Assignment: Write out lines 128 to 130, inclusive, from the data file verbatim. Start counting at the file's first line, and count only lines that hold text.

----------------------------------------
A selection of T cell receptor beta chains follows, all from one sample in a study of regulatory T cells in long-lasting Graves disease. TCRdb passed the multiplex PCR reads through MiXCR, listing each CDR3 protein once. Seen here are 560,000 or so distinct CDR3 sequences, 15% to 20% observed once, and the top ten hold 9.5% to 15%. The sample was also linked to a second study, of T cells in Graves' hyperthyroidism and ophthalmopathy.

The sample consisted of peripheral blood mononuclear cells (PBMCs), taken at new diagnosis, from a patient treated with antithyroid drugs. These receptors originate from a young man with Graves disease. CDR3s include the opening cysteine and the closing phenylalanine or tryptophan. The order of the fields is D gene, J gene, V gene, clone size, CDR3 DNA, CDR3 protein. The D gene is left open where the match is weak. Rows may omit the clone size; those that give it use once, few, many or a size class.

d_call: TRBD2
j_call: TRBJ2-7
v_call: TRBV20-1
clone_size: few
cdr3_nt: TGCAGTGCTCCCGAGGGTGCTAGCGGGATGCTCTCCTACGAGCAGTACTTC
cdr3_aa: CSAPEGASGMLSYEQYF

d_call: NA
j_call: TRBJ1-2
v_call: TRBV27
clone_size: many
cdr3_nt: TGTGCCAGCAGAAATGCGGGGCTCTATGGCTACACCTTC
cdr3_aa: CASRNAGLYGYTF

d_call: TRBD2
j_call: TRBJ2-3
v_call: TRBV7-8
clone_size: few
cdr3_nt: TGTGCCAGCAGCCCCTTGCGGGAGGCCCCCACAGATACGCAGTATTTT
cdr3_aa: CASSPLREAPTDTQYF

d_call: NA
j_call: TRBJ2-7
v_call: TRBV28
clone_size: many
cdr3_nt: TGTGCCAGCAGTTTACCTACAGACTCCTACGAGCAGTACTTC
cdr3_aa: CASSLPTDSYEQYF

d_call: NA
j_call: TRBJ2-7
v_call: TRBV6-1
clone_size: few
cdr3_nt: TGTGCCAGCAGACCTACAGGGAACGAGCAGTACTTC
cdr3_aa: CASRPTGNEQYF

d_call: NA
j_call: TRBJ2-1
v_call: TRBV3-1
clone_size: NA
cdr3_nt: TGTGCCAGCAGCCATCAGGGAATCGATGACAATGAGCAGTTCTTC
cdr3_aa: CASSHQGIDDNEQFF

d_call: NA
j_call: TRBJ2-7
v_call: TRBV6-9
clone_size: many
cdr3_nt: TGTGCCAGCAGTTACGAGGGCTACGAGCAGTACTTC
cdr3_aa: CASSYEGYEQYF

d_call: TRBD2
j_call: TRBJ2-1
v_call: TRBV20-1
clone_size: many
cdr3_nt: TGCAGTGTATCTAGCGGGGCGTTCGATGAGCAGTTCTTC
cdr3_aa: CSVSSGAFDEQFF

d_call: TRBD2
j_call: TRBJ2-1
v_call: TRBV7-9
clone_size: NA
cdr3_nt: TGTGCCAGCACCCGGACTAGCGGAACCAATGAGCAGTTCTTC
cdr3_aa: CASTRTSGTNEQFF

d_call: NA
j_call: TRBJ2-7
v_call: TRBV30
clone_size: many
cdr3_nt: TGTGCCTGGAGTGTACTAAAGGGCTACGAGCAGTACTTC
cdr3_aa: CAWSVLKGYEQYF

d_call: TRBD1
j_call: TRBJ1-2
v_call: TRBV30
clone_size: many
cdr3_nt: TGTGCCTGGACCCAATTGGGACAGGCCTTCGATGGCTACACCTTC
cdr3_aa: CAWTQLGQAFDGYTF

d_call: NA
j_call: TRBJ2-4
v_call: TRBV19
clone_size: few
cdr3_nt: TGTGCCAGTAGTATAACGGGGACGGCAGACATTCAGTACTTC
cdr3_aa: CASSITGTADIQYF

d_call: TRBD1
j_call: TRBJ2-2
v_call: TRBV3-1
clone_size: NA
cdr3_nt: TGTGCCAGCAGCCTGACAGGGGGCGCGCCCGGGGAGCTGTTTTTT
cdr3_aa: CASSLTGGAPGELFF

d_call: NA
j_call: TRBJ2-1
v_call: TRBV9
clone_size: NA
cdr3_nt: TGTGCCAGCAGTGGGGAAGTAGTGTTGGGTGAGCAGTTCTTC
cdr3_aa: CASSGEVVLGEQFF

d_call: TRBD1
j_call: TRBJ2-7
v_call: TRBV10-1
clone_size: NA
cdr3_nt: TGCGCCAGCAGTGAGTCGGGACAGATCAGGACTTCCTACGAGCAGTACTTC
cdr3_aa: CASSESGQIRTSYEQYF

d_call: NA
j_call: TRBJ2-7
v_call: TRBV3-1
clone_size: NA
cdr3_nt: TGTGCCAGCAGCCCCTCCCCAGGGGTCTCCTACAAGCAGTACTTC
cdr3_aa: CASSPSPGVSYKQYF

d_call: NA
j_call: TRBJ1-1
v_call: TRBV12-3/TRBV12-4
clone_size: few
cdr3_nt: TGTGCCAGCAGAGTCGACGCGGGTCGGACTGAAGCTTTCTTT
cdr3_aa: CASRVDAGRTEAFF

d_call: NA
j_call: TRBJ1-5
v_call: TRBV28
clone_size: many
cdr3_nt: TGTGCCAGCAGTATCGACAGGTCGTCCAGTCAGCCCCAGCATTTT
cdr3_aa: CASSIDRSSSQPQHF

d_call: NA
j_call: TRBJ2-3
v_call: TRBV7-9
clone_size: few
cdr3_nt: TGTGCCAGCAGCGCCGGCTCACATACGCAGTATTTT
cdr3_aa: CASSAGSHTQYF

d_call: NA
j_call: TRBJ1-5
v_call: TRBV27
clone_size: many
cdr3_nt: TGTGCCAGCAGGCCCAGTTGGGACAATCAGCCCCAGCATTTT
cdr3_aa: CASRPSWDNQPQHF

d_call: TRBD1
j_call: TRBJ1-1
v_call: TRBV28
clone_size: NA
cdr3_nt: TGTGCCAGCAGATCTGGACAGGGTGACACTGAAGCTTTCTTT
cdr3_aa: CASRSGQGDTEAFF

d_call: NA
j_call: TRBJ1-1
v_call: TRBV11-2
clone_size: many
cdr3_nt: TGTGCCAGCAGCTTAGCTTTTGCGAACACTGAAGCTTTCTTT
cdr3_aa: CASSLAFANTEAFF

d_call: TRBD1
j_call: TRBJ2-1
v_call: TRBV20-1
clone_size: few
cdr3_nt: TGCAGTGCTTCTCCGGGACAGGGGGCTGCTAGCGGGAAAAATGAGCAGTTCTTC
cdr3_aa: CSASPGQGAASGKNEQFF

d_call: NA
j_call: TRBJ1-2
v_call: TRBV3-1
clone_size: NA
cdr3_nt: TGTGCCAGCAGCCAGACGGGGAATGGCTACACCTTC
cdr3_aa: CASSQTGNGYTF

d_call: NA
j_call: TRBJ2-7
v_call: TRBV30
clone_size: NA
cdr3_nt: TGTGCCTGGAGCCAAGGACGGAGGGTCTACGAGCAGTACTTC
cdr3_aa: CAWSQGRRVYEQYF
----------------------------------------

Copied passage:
cdr3_aa: CASRSGQGDTEAFF

d_call: NA
j_call: TRBJ1-1